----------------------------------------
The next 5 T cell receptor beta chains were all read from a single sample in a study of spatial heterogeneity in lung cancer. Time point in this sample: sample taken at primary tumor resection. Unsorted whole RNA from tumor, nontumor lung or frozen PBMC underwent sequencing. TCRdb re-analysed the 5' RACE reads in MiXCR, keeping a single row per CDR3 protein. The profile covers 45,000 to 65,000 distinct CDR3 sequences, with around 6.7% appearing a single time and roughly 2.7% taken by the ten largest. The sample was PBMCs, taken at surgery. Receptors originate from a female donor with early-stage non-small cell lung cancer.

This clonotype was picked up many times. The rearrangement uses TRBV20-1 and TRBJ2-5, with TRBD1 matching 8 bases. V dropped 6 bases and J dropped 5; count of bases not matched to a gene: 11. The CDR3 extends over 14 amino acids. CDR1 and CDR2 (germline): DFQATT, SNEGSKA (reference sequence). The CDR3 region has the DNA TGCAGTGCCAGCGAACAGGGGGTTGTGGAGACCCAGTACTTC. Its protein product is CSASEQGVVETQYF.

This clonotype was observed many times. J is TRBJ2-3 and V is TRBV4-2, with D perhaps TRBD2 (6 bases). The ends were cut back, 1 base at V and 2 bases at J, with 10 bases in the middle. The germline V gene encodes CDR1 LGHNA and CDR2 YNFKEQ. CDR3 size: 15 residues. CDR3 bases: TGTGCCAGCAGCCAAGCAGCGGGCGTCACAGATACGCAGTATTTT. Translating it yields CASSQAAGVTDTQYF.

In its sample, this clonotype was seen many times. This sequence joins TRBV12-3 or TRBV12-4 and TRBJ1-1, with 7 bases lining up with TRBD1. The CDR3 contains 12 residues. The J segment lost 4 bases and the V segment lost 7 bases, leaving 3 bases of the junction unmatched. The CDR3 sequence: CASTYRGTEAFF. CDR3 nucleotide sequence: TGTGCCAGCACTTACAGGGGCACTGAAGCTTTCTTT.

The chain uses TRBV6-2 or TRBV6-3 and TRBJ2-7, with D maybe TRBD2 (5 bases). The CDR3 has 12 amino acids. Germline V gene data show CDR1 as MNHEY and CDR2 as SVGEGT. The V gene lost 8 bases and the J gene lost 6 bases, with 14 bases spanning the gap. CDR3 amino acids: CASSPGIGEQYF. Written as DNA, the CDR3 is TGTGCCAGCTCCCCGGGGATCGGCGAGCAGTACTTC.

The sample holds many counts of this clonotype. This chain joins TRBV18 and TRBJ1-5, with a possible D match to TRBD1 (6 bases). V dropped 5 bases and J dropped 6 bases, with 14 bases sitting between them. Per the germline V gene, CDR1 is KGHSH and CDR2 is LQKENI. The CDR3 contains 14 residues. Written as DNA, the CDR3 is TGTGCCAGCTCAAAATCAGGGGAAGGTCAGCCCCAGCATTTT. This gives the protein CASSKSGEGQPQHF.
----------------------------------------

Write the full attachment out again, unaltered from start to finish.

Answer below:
The next 5 T cell receptor beta chains were all read from a single sample in a study of spatial heterogeneity in lung cancer. Time point in this sample: sample taken at primary tumor resection. Unsorted whole RNA from tumor, nontumor lung or frozen PBMC underwent sequencing. TCRdb re-analysed the 5' RACE reads in MiXCR, keeping a single row per CDR3 protein. The profile covers 45,000 to 65,000 distinct CDR3 sequences, with around 6.7% appearing a single time and roughly 2.7% taken by the ten largest. The sample was PBMCs, taken at surgery. Receptors originate from a female donor with early-stage non-small cell lung cancer.

This clonotype was picked up many times. The rearrangement uses TRBV20-1 and TRBJ2-5, with TRBD1 matching 8 bases. V dropped 6 bases and J dropped 5; count of bases not matched to a gene: 11. The CDR3 extends over 14 amino acids. CDR1 and CDR2 (germline): DFQATT, SNEGSKA (reference sequence). The CDR3 region has the DNA TGCAGTGCCAGCGAACAGGGGGTTGTGGAGACCCAGTACTTC. Its protein product is CSASEQGVVETQYF.

This clonotype was observed many times. J is TRBJ2-3 and V is TRBV4-2, with D perhaps TRBD2 (6 bases). The ends were cut back, 1 base at V and 2 bases at J, with 10 bases in the middle. The germline V gene encodes CDR1 LGHNA and CDR2 YNFKEQ. CDR3 size: 15 residues. CDR3 bases: TGTGCCAGCAGCCAAGCAGCGGGCGTCACAGATACGCAGTATTTT. Translating it yields CASSQAAGVTDTQYF.

In its sample, this clonotype was seen many times. This sequence joins TRBV12-3 or TRBV12-4 and TRBJ1-1, with 7 bases lining up with TRBD1. The CDR3 contains 12 residues. The J segment lost 4 bases and the V segment lost 7 bases, leaving 3 bases of the junction unmatched. The CDR3 sequence: CASTYRGTEAFF. CDR3 nucleotide sequence: TGTGCCAGCACTTACAGGGGCACTGAAGCTTTCTTT.

The chain uses TRBV6-2 or TRBV6-3 and TRBJ2-7, with D maybe TRBD2 (5 bases). The CDR3 has 12 amino acids. Germline V gene data show CDR1 as MNHEY and CDR2 as SVGEGT. The V gene lost 8 bases and the J gene lost 6 bases, with 14 bases spanning the gap. CDR3 amino acids: CASSPGIGEQYF. Written as DNA, the CDR3 is TGTGCCAGCTCCCCGGGGATCGGCGAGCAGTACTTC.

The sample holds many counts of this clonotype. This chain joins TRBV18 and TRBJ1-5, with a possible D match to TRBD1 (6 bases). V dropped 5 bases and J dropped 6 bases, with 14 bases sitting between them. Per the germline V gene, CDR1 is KGHSH and CDR2 is LQKENI. The CDR3 contains 14 residues. Written as DNA, the CDR3 is TGTGCCAGCTCAAAATCAGGGGAAGGTCAGCCCCAGCATTTT. This gives the protein CASSKSGEGQPQHF.